Time-management interview questions may seem simple to answer. However, it’s important when giving your answer, you give the interviewer enough of a response that hits on the things they want to hear! With this, today let’s look at the best way to approach this question.
First, why are you being asked the question?
Some of the reasons an interviewer would ask you a time-management question would be because they want to see how well you can meet deadlines, manage your workload and adapt to stressful situations with multiple demanding tasks.
If they are asking the question, it would indicate that the skill will be required for the role you are interviewing for.
Second, how will the question be asked?
When asked this question, you may simply be asked to “tell me about your time-management skills” or “how do you handle competing priorities and tasks?”. Or the question may be disguised like this: “Have you ever missed a deadline? If so, what happened? If not, how do you make sure you’re not falling behind?” or “Have you ever felt overwhelmed at work? What did you do?” In the end, all of these questions want to gauge your time management skills.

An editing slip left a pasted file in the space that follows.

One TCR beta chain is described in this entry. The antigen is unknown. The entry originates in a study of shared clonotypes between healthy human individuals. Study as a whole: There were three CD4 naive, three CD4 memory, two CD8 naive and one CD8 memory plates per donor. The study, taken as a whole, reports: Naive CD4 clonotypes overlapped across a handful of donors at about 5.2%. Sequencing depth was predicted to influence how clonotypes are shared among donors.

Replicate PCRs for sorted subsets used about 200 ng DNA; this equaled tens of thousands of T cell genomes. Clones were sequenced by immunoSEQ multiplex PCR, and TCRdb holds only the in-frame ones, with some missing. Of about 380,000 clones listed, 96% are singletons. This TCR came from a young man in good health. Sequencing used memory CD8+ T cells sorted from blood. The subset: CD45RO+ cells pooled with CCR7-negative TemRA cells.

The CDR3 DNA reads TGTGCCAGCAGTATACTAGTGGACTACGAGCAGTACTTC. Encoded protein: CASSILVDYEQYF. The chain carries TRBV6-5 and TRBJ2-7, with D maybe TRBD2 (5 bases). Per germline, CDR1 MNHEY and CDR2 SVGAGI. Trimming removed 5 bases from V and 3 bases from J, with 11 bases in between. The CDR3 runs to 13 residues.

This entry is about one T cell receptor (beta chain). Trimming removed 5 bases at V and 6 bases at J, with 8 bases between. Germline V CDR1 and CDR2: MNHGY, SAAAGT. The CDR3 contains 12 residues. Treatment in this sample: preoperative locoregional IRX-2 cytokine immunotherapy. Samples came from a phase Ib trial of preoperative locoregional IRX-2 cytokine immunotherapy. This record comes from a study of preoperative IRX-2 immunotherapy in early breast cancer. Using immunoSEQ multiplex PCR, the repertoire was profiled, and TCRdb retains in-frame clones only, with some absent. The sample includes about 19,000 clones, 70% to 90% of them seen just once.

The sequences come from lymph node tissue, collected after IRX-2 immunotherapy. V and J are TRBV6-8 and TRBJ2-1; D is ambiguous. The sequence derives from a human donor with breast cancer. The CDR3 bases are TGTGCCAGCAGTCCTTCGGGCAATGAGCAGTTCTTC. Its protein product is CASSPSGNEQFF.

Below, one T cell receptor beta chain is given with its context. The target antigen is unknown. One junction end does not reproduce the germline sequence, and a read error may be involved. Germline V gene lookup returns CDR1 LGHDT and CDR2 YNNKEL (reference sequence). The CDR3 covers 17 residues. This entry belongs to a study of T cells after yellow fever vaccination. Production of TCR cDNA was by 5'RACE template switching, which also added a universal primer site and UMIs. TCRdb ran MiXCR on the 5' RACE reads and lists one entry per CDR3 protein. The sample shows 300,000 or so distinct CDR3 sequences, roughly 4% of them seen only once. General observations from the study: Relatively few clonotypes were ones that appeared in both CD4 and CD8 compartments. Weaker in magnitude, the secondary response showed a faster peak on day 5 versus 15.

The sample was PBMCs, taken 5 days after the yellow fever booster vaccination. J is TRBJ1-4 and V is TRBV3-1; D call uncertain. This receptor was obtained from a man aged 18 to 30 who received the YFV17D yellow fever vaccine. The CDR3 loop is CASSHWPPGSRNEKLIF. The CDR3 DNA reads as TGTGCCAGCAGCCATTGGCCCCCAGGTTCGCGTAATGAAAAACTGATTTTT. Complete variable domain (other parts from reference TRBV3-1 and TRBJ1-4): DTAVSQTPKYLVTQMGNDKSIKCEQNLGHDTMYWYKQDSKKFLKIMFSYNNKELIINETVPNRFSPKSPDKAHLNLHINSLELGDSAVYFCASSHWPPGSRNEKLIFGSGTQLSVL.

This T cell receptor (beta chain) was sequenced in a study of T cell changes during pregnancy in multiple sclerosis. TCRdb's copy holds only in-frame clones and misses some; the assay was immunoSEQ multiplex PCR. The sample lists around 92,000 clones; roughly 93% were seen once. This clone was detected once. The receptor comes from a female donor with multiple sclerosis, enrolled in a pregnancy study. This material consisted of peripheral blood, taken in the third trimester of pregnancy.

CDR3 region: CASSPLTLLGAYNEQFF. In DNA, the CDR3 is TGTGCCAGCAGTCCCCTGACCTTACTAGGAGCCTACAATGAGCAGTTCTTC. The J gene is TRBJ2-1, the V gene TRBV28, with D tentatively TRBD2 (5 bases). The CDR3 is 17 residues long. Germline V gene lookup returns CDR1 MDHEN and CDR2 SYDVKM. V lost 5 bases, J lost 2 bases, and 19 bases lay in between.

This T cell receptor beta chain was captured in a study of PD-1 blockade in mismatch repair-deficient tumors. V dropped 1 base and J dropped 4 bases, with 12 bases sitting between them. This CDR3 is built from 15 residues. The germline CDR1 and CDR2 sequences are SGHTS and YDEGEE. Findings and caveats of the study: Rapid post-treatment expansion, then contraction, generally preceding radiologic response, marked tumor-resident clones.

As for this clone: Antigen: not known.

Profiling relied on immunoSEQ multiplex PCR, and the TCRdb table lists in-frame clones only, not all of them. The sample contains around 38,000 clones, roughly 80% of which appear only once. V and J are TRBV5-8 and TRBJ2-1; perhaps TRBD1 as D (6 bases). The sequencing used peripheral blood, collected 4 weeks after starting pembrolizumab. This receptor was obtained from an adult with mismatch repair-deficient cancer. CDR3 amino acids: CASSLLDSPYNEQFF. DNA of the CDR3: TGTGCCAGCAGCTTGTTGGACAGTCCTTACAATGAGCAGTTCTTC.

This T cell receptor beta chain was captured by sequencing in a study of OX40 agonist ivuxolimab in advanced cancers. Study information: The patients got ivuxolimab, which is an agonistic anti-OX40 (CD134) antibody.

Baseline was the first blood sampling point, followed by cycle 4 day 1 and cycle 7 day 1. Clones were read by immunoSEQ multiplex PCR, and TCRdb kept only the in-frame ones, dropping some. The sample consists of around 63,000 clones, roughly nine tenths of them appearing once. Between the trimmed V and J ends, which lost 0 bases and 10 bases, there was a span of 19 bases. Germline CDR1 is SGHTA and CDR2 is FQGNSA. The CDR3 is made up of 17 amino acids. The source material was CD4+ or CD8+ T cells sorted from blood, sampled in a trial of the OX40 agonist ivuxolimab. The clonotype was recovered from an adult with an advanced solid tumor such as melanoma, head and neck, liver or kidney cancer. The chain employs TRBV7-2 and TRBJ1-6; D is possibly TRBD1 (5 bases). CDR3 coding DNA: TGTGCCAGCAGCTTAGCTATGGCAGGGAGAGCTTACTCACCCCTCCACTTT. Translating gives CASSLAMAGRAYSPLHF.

Finally, how do we best answer the question?
Your answer will need to be specific and detailed when discussing how you manage your workload. Talk about your normal process for completing tasks and moving from one priority to the next. You will then want to address what you do when an unexpected change occurs – i.e. something urgent and last minute was dropped on your desk – what do you do? How do you adapt?
You will also want to discuss what process you have for working ahead. Or how you break down larger tasks into smaller tasks and how you impose personal deadlines for these smaller tasks.
It will also be important to address work-life balance. Focus your answer on how you give your full effort at work and are completely present while you are on the clock, and that your efficiency allows you to disconnect when you are at home.
Finally, you will also want to use an example that highlights you doing this in practice.
Overall, points you will want to touch upon will include making a to-do list, taking action or separating the important from the urgent and estimating the time and resources needed to complete each task. You will want to avoid anything which suggests that you procrastinate, inability to complete the tasks by their deadline, suggesting you had a meltdown or a poor attitude while completing the tasks.
Thanks for reading! If you have any questions around this or any other interview questions, be sure to contact us.
Happy job hunting and good luck!